Farrell, Warren (Thomas) 1943-
FARRELL, Warren (Thomas) 1943-
PERSONAL: Born June 26, 1943, in New York, NY; son of Thomas Edward (an accountant) and Muriel Lee (a librarian; maiden name, Levy) Farrell; married Ursie Otte Fairbairn (senior vice president, Union Pacific), June 19, 1966 (divorced, 1977). Education: Montclair State College, B.A., 1965; University of California at Los Angeles, M.A., 1966; New York University, Ph.D., 1974. Politics: Independent. Religion: "Spiritual—no affiliation." Hobbies and other interests: Tennis, running, reading, films—"I love discussing and reviewing films."
ADDRESSES: Home—103 North Highway 101, Box 220, Encinitas, CA 92024. Agent—Ellen Levine, Ellen Levine Literary Agency, 15 East 26th St., No. 1801, New York, NY 10010. E-mail—[email protected] and [email protected].
CAREER: Author, lecturer, and consultant on gender, male-female relationships and men's issues. Television appearances include Oprah, Donahue, The Today Show, Larry King Live, ABC World News with Peter Jennings, 20/20, and Crossfire; consulting clients include U.S. Department of Education, Bonneville Power, National Aeronautics and Space Administration, IBM, Revlon, Toyota, AT&T, and Bell Atlantic. Lecturer, Fordham University, 1970; instructor, New Jersey State College, 1970, Rutgers University, 1971-73, American University, 1973-74, and Georgetown University, 1973-75; professor, California School of Professional Psychology, 1978-79, and San Diego State University, 1979-80; adjunct assistant professor, University of California, San Diego, 1986-88, and City University of New York (CUNY).
MEMBER: National Congress for Men and Children (board of directors, 1992—), National Coalition of Free Men (advisory board, 1996—), National Organization for Women (board of directors, New York City chapter, 1970-73), American Board of Sexology, American Coalition of Fathers and Children (board of directors, 1996-98), Children's Rights Council (advisory board, 1985—); Coastal Community Foundation, Fathers' Rights & Equality Exchange.
AWARDS, HONORS: Best Book Award, National Coalition of Free Men, 1986, for Why Men Are the Way They Are; Men's Rights award, 1986, for Why Men Are the Way They Are, and 1993, for The Myth of Male Power; Outstanding Contribution award, California Association of Marriage and Family Therapists, 1988; Best Book Award, National Congress for Men and Children, 1993, for The Myth of Male Power; Family Hero Award, Pennsylvania Family Rights Coalition, 1994. Honorary doctorate of humane letters, Professional School of Psychology, 1985.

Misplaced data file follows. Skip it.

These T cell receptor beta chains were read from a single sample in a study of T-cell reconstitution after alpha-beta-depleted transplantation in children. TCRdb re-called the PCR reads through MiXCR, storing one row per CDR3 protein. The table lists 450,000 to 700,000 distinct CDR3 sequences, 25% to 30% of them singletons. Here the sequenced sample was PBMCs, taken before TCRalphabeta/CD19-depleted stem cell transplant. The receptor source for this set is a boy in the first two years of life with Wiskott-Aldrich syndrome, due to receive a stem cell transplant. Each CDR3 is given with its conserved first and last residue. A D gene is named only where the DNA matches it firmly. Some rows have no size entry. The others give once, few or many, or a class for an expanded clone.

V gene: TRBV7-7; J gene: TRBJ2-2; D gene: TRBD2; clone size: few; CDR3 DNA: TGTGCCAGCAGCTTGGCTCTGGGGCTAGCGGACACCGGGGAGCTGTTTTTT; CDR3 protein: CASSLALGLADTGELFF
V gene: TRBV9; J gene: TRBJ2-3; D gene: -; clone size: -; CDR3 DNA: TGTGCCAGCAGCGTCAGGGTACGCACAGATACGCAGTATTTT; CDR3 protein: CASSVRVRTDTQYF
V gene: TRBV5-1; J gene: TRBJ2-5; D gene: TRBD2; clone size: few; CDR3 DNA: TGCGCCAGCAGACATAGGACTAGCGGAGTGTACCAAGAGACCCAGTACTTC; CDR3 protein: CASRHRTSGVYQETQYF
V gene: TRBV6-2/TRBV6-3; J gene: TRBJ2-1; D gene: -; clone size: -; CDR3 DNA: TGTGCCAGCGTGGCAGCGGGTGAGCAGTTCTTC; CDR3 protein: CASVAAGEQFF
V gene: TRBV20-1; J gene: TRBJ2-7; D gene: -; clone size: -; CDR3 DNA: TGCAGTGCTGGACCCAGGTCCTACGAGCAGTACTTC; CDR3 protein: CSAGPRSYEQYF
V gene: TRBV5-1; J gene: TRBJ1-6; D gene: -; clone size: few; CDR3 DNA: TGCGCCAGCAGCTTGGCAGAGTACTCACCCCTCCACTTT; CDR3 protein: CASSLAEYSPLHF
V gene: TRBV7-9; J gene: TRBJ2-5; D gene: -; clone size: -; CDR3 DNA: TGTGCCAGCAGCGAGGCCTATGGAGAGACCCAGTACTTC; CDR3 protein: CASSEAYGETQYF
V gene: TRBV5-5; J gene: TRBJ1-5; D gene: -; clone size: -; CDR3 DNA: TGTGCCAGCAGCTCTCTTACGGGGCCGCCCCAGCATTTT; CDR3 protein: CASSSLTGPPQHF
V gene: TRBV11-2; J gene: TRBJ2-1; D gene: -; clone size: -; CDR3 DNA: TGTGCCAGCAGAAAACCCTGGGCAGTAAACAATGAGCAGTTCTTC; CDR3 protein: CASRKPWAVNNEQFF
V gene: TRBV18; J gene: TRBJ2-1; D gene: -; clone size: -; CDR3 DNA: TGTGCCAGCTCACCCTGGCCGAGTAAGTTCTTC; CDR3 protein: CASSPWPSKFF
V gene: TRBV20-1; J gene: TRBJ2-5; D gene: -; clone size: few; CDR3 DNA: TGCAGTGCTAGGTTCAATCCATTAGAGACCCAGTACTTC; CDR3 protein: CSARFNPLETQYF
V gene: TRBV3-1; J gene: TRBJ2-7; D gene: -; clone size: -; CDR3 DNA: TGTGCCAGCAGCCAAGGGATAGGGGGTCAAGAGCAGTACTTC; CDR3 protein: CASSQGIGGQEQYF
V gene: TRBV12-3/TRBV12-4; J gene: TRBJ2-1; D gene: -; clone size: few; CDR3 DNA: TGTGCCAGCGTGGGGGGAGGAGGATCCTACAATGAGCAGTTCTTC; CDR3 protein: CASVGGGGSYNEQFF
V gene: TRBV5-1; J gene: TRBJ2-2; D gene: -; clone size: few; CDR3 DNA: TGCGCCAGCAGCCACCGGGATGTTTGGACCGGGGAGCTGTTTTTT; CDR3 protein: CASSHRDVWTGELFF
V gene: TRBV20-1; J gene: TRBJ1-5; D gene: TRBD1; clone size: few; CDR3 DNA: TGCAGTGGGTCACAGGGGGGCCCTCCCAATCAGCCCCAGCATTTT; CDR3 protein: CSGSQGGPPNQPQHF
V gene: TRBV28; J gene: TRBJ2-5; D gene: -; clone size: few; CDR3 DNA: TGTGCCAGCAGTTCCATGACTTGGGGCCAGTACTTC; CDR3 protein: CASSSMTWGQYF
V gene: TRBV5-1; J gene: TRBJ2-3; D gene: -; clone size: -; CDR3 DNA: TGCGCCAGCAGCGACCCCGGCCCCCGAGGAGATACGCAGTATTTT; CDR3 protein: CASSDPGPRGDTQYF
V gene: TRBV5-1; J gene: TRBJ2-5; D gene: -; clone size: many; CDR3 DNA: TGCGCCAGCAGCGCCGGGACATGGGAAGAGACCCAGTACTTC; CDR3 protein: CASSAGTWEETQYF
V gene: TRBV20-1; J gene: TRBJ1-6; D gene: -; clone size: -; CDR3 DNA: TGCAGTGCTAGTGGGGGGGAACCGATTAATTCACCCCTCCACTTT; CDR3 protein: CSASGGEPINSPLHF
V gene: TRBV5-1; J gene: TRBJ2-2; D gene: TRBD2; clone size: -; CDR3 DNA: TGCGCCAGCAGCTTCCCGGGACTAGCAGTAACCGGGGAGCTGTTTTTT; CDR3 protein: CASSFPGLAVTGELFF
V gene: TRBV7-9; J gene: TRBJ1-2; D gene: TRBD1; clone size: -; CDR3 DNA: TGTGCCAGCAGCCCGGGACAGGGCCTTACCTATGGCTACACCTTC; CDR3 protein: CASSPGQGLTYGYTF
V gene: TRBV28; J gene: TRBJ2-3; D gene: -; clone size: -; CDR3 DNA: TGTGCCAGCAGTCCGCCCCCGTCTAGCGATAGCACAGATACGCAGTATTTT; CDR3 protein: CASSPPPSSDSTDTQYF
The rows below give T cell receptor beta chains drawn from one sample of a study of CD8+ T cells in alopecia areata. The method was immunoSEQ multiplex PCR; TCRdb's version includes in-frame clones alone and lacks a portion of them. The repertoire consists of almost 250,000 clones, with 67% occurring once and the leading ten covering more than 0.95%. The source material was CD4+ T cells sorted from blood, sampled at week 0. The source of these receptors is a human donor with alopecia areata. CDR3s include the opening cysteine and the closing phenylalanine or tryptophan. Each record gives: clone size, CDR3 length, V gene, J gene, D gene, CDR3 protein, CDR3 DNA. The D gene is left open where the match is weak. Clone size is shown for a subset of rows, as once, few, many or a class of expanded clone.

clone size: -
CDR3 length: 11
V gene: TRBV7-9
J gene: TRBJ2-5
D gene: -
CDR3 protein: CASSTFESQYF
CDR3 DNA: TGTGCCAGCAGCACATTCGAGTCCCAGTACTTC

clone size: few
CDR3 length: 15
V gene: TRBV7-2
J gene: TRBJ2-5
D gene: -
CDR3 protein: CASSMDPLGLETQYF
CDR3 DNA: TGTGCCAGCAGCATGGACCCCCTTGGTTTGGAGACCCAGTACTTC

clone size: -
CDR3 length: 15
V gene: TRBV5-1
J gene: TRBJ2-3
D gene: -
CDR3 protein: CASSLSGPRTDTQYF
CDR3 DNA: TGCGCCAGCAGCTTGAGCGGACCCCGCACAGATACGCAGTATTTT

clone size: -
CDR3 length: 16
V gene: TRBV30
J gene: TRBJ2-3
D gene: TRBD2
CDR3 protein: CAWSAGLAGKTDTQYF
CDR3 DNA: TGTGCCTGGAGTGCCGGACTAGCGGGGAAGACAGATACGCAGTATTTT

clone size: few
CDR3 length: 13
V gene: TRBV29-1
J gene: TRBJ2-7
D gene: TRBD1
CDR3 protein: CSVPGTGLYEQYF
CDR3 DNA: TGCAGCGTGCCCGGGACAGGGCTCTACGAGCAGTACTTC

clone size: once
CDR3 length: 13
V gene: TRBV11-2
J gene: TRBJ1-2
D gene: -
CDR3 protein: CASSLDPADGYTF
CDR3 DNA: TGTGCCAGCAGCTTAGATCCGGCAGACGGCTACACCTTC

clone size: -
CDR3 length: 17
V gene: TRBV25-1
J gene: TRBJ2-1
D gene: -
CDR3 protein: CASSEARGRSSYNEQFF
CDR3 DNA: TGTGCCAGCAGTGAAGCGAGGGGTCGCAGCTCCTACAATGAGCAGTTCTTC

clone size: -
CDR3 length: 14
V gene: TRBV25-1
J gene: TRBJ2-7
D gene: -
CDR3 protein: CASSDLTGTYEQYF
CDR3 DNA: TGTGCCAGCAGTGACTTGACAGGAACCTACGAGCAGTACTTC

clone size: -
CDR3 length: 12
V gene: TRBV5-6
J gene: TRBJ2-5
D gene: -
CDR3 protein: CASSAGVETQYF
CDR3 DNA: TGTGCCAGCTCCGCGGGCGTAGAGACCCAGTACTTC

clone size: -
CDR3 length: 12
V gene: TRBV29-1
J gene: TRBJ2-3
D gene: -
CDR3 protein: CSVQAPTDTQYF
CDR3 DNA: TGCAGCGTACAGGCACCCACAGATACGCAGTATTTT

The Liberated Man, Random House (New York, NY), 1975.
Why Men Are the Way They Are, McGraw-Hill (New York, NY), 1986.
The Myth of Male Power: Why Men Are the Disposable Sex—Fated for War, Programmed for Work, Divorced from Emotion, Simon & Schuster (New York, NY), 1993, new edition, with an updated introduction by the author, Berkley Books (New York, NY), 2001.
(Contributor, with Alan Garner) Marnie Winston-Macauley, The Ultimate Answering Machine Message Book, Andrews & McMeel (Kansas City, MO), 1997.
Women Can't Hear What Men Don't Say: Destroying Myths, Creating Love, Jeremy Tarcher (New York, NY), 1999.
Father and Child Reunion: How to Bring the Dads We Need to the Children We Love, Jeremy Tarcher (New York, NY), 2001.
Contributor of articles to professional journals.
ADAPTATIONS: An abridged version of The Myth of Male Power was adapted for audiocassette and read by the author, Simon & Schuster Audio, 1993; selections from Why Men Are the Way They Are were updated, adapted for audiocassette, and read by the author, Audio Partners Publishing, 1993; an abridged version of Women Can't Hear What Men Don't Say was adapted for audiocassette and read by the author, Audio Renaissance, 1999.
SIDELIGHTS: Working as consultant, speaker, college instructor, and author, Warren Farrell has focused on male-female relationships and men's issues in his career. Once counting himself among active feminists—during the early 1970s he was a leader in the National Organization of Women (NOW), his advocacy for the rights of women generated media attention and numerous invitations to speaking engagements and university posts. However, in the mid-1970s his thinking shifted and he began to see the movement he once championed as hurtfully flawed, advancing women's rights at the expense of men's rights. Farrell then set out to advance equality for both sexes, primarily taking the role as an outspoken advocate for the rights of men and often highlighting how society, the media, and traditional feminist thinking unfairly characterize and restrict men.